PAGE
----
Small Island Developing States (SIDS), which include some of the smallest and most remote countries in the world, do not constitute a homogenous group; they are at different levels of economic development, their demographics and social fabric vary. They have, however, been facing similar challenges that jeopardise their future development. The fight for climate justice has also been raised by these countries as they are influenced the most by climate change. Based on a recent OECD report, when compared with upper middle-income countries in the same income group, SIDS are 73% more vulnerable to climate change and natural hazards (OECD, 2018[42]). Combined with a lack of economic diversification and volatile growth, this vulnerability makes most SIDS highly dependent on development aid (of which 79% comes from bilateral providers and 21% from multilateral ones) and fragmented concessional finance.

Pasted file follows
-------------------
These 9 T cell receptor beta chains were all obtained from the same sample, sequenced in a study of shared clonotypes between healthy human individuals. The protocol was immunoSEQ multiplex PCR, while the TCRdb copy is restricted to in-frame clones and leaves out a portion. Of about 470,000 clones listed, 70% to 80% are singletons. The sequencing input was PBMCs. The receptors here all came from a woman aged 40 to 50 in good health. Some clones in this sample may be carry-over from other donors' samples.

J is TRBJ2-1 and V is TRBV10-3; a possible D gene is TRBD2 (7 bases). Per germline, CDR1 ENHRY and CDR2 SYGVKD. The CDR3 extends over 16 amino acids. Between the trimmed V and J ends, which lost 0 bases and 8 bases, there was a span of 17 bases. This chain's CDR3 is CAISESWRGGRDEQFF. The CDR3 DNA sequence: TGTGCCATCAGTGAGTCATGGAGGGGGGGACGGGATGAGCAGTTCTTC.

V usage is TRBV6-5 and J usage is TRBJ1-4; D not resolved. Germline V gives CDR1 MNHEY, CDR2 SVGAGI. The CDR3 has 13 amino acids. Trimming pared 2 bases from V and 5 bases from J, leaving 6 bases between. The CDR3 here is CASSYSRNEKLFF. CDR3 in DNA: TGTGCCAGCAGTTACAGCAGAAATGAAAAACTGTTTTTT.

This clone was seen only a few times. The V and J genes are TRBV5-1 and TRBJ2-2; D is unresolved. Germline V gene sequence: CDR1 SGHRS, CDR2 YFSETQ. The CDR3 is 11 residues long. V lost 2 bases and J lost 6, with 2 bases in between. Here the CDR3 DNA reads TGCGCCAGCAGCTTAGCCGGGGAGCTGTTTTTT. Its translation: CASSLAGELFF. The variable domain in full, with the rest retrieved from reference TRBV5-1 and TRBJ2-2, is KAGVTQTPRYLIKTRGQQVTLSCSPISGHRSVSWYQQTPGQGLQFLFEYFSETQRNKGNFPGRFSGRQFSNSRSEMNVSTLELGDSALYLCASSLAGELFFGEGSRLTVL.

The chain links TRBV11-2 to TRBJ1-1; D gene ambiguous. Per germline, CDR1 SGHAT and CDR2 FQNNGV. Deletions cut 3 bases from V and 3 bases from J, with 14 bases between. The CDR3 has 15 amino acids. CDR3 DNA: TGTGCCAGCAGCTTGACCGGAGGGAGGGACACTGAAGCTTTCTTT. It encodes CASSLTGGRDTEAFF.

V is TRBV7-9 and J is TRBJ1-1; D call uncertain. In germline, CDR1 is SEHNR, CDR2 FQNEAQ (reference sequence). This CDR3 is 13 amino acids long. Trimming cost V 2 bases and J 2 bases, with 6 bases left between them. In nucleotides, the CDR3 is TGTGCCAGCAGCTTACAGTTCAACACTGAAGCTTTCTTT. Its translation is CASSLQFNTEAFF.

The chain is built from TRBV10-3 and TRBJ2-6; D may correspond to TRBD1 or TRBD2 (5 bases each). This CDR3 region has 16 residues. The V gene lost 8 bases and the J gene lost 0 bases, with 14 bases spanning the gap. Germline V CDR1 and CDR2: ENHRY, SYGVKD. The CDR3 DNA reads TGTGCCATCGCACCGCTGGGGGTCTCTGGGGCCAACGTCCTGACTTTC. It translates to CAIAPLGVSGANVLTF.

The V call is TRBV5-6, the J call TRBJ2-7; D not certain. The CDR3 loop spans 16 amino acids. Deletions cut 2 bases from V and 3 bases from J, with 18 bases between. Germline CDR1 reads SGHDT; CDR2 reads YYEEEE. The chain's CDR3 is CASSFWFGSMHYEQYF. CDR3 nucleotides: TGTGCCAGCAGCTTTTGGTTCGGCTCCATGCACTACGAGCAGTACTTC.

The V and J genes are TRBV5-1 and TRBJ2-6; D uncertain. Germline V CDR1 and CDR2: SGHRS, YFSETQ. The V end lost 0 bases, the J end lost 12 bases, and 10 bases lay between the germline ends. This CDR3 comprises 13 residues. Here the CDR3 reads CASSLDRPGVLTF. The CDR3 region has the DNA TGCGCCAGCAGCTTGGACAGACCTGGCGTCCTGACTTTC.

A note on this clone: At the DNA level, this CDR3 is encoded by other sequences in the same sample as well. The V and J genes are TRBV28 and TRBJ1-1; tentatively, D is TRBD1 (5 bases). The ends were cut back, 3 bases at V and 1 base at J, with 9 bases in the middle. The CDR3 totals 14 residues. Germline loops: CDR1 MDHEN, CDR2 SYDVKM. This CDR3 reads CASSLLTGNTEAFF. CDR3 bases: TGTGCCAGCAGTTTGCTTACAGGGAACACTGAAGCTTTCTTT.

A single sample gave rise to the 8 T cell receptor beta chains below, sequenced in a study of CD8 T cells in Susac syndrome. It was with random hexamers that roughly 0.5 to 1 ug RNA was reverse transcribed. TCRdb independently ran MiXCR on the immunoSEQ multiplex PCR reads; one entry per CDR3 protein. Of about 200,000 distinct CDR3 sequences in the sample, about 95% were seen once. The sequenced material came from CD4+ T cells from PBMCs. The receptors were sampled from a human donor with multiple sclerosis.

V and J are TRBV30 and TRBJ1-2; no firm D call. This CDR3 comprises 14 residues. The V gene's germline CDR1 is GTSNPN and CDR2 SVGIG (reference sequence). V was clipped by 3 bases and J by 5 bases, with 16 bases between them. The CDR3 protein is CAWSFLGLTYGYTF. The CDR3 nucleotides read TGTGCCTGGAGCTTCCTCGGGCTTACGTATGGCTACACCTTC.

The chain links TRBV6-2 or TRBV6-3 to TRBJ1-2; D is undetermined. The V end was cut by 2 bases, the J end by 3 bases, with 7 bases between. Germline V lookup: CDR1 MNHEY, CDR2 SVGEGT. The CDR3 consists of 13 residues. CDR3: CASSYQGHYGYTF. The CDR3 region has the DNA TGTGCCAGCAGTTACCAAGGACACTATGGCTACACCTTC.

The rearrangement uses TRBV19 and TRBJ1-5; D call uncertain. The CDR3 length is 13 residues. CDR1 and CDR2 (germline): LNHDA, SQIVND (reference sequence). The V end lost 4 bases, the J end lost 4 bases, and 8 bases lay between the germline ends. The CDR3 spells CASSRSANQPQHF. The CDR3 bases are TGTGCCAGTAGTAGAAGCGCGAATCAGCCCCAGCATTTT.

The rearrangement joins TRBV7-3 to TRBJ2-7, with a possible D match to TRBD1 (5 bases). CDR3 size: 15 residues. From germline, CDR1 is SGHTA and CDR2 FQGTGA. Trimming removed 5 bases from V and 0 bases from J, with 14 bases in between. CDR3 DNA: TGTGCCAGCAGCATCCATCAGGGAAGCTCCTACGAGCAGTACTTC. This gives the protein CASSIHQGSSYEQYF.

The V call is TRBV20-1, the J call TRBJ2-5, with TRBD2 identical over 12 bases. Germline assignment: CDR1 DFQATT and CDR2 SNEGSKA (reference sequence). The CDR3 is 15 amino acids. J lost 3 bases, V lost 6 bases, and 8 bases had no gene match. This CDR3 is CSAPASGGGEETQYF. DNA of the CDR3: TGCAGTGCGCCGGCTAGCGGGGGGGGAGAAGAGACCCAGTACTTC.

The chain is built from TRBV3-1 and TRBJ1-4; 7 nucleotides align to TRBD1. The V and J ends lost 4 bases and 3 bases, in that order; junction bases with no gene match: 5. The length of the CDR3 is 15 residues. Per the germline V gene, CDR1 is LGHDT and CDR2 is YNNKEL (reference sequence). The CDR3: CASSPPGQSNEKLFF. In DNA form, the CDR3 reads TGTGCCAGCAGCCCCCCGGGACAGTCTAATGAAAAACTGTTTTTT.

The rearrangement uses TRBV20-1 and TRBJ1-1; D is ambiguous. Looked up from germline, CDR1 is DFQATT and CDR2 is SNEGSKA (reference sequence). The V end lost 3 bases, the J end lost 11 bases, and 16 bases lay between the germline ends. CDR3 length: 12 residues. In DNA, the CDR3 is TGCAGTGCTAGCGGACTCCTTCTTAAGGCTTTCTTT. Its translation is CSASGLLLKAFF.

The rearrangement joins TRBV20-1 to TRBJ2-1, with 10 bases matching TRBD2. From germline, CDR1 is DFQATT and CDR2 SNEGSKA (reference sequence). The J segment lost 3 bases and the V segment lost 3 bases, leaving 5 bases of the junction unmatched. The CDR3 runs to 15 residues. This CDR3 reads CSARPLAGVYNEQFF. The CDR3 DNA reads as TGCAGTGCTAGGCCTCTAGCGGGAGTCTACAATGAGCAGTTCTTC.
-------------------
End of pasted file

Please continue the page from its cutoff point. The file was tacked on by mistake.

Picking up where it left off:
Supporting the transition to low-carbon and climate-resilient choices will require access to more innovative climate finance instruments, greening fiscal reforms, and adequate debt relief mechanisms for these countries (OECD, 2018[42]). To date, gender equality and women’s empowerment has been prioritised as a component of such concessional finance; 24% of concessional finance allocated to SIDS in the period 2012-2015 had a gender component, which shows a step in the right direction. However according to the latest OECD 2017 figures, only 1.9% of all ODA actually reaches women’s organisations.